TPP without US?
Some APEC leaders in Lima have suggested the TPP could continue without the United States, but others said that would require a complete renegotiation. Another way forward might be to make some cosmetic changes that would allow Trump to change his mind on the TPP without losing face, New Zealand Prime Minister John Key suggested.
Obama said he was already hearing calls for a "less ambitious" free trade agreement with fewer protections for workers and environmental standards, a likely reference to the China-led RCEP.
"That kind of agreement would obviously exclude US workers and businesses and access to those markets," he said.
Peruvian President Pedro Pablo Kuczynski, who hosted the summit, said it was too early to write off the TPP and that Trump's support was due more to "difficult economic conditions" than to fierce protectionist sentiment. Canada, a member of TPP but not RCEP, is keeping its options open on future trade deals, Prime Minister Justin Trudeau said.
Australia, similarly, said it was pursuing various opportunities, including RCEP. "Australia doesn't have all its eggs in one basket," Trade Minister Steven Ciobo told reporters, referring to a possible collapse of the TPP.
China in 'driver's seat'
On the sidelines of the Lima summit, Chinese President Xi Jinping showed confidence that his country would be able to fill the gap the US might leave in the region. Xi vowed to open the door even wider to foreign business and play an even greater role in the process of globalization.
Deborah Elms: 'The most significant damage will be to the United States, which does not have alternatives in place'
Speaking to business leaders, Xi offered a vision of a Chinese-led alternative scheme marked by openness to trade and the free flow of investment. In a thinly-veiled rebuke of President Obama's push to create a Trans-Pacific Partnership with Japan and 10 other economies that excluded China, Xi also vowed to pursue trade agreements open to all: "China will not shut the door to the outside world but will open it even wider," the Chinese leader said.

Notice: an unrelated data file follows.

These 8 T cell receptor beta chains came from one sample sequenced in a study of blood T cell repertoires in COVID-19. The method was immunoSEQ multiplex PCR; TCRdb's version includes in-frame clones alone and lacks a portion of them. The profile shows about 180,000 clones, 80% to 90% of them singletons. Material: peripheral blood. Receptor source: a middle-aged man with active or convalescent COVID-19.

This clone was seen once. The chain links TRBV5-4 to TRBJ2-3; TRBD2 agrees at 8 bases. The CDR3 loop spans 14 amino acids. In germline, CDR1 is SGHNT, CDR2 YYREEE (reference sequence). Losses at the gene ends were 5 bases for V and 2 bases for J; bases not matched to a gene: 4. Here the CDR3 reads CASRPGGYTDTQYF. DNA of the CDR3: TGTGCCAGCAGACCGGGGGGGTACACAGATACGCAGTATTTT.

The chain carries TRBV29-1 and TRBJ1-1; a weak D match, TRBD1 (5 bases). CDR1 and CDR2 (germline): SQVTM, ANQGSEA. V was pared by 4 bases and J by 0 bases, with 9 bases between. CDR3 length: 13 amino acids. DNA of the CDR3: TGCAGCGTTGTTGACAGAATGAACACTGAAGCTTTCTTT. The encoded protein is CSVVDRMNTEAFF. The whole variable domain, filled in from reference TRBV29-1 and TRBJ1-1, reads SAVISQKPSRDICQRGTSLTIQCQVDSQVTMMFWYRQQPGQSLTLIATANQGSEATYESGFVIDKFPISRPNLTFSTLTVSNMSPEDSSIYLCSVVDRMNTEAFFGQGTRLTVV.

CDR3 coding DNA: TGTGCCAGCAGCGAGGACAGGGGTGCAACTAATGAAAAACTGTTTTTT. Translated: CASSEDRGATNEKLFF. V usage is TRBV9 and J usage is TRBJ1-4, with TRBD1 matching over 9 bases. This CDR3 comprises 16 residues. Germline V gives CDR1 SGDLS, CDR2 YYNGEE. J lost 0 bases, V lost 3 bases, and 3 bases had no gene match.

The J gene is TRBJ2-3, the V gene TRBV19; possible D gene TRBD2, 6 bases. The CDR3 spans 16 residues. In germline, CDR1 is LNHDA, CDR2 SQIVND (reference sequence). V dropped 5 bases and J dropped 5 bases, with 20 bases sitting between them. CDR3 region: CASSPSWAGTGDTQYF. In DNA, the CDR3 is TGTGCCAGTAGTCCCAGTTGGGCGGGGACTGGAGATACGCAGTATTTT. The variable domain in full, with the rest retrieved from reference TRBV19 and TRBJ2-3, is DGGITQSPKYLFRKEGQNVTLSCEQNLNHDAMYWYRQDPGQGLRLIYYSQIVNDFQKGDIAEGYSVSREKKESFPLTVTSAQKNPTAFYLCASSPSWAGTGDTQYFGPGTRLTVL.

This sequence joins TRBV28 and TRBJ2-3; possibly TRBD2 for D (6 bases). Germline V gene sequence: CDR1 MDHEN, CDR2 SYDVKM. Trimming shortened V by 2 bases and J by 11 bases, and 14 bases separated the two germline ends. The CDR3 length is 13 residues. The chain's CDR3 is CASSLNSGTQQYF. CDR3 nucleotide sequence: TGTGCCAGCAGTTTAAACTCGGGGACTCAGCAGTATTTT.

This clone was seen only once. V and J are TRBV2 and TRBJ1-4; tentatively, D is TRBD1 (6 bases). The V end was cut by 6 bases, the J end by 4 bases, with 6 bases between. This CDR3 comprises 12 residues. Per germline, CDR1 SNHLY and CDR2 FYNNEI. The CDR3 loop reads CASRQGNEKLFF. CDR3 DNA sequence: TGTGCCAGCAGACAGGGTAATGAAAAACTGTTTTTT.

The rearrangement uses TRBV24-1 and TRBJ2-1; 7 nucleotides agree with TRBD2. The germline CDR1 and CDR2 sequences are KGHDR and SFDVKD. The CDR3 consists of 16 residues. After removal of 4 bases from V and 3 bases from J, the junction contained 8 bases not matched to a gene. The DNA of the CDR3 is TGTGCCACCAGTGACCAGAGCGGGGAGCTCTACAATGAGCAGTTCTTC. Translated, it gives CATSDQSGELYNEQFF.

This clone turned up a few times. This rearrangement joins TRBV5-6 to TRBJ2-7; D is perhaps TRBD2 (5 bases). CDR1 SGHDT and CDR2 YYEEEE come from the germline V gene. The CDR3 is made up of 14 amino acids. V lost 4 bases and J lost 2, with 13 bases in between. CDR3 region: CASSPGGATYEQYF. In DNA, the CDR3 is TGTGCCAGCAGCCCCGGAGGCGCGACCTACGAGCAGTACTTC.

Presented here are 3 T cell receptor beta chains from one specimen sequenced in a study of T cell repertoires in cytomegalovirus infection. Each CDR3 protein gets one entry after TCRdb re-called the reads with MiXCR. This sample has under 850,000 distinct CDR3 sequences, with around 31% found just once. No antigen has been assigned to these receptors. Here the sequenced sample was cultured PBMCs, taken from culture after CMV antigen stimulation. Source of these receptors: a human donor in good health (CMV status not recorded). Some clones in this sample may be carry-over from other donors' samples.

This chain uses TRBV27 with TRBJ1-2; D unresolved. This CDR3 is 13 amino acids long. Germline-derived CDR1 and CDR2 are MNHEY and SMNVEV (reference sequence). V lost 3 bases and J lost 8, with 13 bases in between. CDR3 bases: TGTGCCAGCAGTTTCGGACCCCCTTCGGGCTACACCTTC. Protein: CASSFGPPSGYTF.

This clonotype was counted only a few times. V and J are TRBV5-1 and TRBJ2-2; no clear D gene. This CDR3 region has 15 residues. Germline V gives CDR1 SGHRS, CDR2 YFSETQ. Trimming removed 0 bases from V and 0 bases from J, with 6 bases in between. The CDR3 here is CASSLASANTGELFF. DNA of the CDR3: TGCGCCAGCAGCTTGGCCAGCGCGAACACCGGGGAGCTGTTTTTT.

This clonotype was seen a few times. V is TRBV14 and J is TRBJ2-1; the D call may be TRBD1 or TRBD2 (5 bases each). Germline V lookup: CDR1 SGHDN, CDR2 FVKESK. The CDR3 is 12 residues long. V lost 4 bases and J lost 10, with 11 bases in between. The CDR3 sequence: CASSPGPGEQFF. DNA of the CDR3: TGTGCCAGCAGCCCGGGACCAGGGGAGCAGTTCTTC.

According to Deborah Elms, Donald Trump's plan to pull out of the TPP has put China in the driver's seat in a way that they have not been before. She thinks a withdrawal from the TPP will eventually backfire on the US: "American companies will be at a competitive disadvantage. They will, in a final irony, likely outsource more to Asia because in order to use the existing trade agreements in Asia, they will need to be physically located in Asia."
The Singapore-based trade expert thinks that the end of the TPP - or at least the current end of the TPP in the United States - means that momentum in trade shifts strongly to Asia. "While the US and Europe seem to be unwilling or unable to push for greater integration, most of Asia still believes that the fastest route to economic development and growth depends on trade."
John Key, New Zealand's prime minister, put it this way: "We like the US being in the region. But if the US is not there that void needs to be filled, and it will be filled by China."